37th Annual CSUN Assistive Technology Conference Has Concluded
Demystifying Eye Gaze Access
- Date & Time
- Thursday, March 17, 2022 - 4:20 PM PST
- Platinum 2-3
When asked how eye gaze systems work, very few clinical evaluators can explain the process called the "pupil-center corneal reflection method" of eye-tracking. While the pupil-center corneal reflection method is not rocket science, understanding the eye-tracking instrument's process to predict a user's gaze point can significantly increase clinicians' critical thinking skills and overall success during evaluation and therapy. Increasing these critical thinking skills will allow therapists to understand when and for whom an eye gaze system might make sense.
Eye-tracking is a mechanical process employing geometry (determining the radius of curvature of an eyeball), then analyzing light reflections on the eyeball to predict the user's gaze location. This process allows human-computer interaction that seems a little bit magical to first-time users! When using eye gaze systems, the eye-typically used as an input sensory system-now becomes an output system, providing a novel way to access language, curricula, and the digital world of information.
Calibration to an eye gaze system is often used as the predictor for successful device use. It can give clinicians critical data and insight into the user's eye movements and abilities. When a person calibrates an eye gaze system, they are using visual pursuit, where the eyes are somewhat unconsciously following a moving target. This doesn't mean they understand what they are doing or can volitionally control their eyes once calibrated. Distinguishing between visual pursuit and volitional eye control is a skill that evaluators must understand for successful patient engagement with any eye gaze device.
When working with individuals with complex medical situations, we must understand that various medical conditions can affect volitional eye control. Real-life examples of these complexities will be presented, along with eye images collected by the Eyegaze Edge SGD to demonstrate atypical eye physiology and environmental factors that can make or break success, along with potential solutions for the evaluating clinicians.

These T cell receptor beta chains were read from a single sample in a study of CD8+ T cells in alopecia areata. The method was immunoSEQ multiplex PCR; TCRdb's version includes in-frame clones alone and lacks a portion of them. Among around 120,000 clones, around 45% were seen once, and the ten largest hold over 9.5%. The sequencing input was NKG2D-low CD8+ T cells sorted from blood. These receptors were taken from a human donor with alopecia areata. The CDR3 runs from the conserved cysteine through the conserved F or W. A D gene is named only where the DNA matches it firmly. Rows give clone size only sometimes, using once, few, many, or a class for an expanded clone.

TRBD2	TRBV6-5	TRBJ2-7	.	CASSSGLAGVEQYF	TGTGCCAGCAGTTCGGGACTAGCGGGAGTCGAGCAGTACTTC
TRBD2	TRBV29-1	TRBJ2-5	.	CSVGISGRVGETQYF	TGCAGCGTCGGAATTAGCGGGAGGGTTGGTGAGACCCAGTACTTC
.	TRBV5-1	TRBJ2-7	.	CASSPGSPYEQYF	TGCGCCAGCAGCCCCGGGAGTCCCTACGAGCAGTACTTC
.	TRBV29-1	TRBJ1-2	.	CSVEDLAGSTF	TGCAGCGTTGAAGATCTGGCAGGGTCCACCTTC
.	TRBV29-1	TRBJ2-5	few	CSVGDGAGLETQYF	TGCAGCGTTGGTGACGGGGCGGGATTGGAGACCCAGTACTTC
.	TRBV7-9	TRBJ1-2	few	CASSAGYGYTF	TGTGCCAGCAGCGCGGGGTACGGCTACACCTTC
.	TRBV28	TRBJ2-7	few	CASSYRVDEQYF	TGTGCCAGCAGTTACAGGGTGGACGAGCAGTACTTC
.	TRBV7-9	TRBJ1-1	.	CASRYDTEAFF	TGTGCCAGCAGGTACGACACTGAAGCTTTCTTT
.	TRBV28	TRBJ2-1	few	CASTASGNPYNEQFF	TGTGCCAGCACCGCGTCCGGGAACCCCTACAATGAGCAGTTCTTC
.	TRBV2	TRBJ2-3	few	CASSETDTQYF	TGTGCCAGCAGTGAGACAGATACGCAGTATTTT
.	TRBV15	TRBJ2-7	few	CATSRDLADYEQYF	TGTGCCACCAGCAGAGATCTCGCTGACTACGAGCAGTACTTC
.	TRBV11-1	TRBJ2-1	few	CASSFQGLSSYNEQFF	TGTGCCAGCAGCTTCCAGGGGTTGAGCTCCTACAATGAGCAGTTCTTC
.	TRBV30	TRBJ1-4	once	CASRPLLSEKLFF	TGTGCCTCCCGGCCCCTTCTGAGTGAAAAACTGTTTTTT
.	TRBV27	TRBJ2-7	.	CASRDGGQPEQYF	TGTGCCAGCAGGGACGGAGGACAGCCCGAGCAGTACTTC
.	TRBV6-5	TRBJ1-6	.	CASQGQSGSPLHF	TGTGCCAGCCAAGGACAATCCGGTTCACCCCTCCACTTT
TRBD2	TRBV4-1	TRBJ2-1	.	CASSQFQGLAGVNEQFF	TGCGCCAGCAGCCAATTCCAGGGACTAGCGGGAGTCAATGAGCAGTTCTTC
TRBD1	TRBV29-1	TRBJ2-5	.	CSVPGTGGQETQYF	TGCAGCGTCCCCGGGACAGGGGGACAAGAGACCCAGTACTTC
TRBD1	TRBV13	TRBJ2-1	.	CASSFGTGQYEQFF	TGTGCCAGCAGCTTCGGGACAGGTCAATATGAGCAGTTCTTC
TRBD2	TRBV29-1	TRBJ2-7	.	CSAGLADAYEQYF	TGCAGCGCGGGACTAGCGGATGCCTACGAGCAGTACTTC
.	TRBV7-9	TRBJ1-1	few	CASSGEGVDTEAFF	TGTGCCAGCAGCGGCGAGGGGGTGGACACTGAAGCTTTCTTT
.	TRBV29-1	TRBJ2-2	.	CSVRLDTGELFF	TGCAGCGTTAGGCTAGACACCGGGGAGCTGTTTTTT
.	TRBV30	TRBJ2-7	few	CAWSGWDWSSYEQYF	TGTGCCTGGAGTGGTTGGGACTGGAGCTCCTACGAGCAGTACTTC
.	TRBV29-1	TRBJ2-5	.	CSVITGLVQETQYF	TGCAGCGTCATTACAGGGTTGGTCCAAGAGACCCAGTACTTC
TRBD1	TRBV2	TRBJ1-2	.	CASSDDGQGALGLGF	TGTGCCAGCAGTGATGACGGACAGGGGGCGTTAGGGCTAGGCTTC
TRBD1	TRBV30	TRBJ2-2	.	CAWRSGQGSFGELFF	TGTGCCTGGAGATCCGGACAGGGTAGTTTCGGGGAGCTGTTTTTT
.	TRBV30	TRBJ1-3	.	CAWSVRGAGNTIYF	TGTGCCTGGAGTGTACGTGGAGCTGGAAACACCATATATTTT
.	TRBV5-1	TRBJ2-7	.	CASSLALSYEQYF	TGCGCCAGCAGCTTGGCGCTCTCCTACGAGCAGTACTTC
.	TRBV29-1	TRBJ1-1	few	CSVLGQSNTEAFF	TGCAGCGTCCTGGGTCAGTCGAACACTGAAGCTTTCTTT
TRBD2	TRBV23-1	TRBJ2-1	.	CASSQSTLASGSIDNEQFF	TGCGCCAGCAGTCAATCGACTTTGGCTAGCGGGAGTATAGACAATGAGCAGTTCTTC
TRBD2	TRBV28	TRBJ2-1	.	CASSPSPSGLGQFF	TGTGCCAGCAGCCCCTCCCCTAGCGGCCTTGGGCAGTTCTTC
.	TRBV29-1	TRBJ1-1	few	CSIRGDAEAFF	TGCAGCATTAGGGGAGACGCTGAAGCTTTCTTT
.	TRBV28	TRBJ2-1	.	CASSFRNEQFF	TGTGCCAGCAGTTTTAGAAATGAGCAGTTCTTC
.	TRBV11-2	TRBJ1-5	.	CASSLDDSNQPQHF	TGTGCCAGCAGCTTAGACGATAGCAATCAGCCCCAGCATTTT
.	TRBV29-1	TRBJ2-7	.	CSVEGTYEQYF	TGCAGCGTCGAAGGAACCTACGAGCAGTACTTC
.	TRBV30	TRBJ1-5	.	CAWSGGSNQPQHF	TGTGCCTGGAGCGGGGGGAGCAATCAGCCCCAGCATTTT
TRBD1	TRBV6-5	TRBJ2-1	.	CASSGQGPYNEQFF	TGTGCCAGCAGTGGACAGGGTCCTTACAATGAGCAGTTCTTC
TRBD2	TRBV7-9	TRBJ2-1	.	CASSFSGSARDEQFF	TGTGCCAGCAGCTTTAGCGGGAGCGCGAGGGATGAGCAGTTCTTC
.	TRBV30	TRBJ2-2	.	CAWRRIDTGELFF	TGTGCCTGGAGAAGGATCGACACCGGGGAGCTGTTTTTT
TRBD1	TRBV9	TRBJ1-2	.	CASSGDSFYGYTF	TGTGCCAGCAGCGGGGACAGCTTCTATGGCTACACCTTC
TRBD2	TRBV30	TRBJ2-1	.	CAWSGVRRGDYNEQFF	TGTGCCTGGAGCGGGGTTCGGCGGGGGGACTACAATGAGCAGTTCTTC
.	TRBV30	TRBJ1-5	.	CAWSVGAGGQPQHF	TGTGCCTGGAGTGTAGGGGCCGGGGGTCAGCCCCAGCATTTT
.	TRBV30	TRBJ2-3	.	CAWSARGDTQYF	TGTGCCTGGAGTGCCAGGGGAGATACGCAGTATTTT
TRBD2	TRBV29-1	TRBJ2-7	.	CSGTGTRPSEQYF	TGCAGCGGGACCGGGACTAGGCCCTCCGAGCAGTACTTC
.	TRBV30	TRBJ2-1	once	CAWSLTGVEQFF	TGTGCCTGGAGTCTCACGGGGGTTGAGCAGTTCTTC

Unique features of the Eyegaze Edge will be presented that aid evaluators in the assessment process of complex eye gaze communicators. For example, eye gaze systems should always give evaluators the necessary data about calibration accuracy. Is the user within an inch of the target? A half-inch? A quarter-inch? Knowing this information allows clinicians to know the functional size of screen targets to allow full, accurate access. Also, knowing user-friendly software accommodation features to use mid-evaluation, depending on a patient's eye conditions, can lead to efficiently finding the best solution for a communicator's needs.
In this session, attendees will receive a brief review of the anatomy and physiology of the eye, practical tips for eliminating complicating factors within their control, and features of the Eyegaze Edge that can overcome challenges during assessment due to atypical eye physiology and movement disorders.
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- K-12 Education
- Healthcare & Rehabilitation
- Audience Level
- Session Summary (Abstract)
- An eye gaze assessment can be an intimidating type of evaluation to perform. In this session, you will learn how eye gaze systems work and how to pre-screen an individual for optimal success. See typical and atypical eye images, their accompanying diagnoses, and discuss considerations for successful eye gaze access.
- Session Type
- General Track
- Augmentative and Alternative Communications (AAC)
- Employment & Workplace
- Evaluation & Remediation
- Healthcare & Rehabilitation
- Product Demonstration
- Katerina Fassov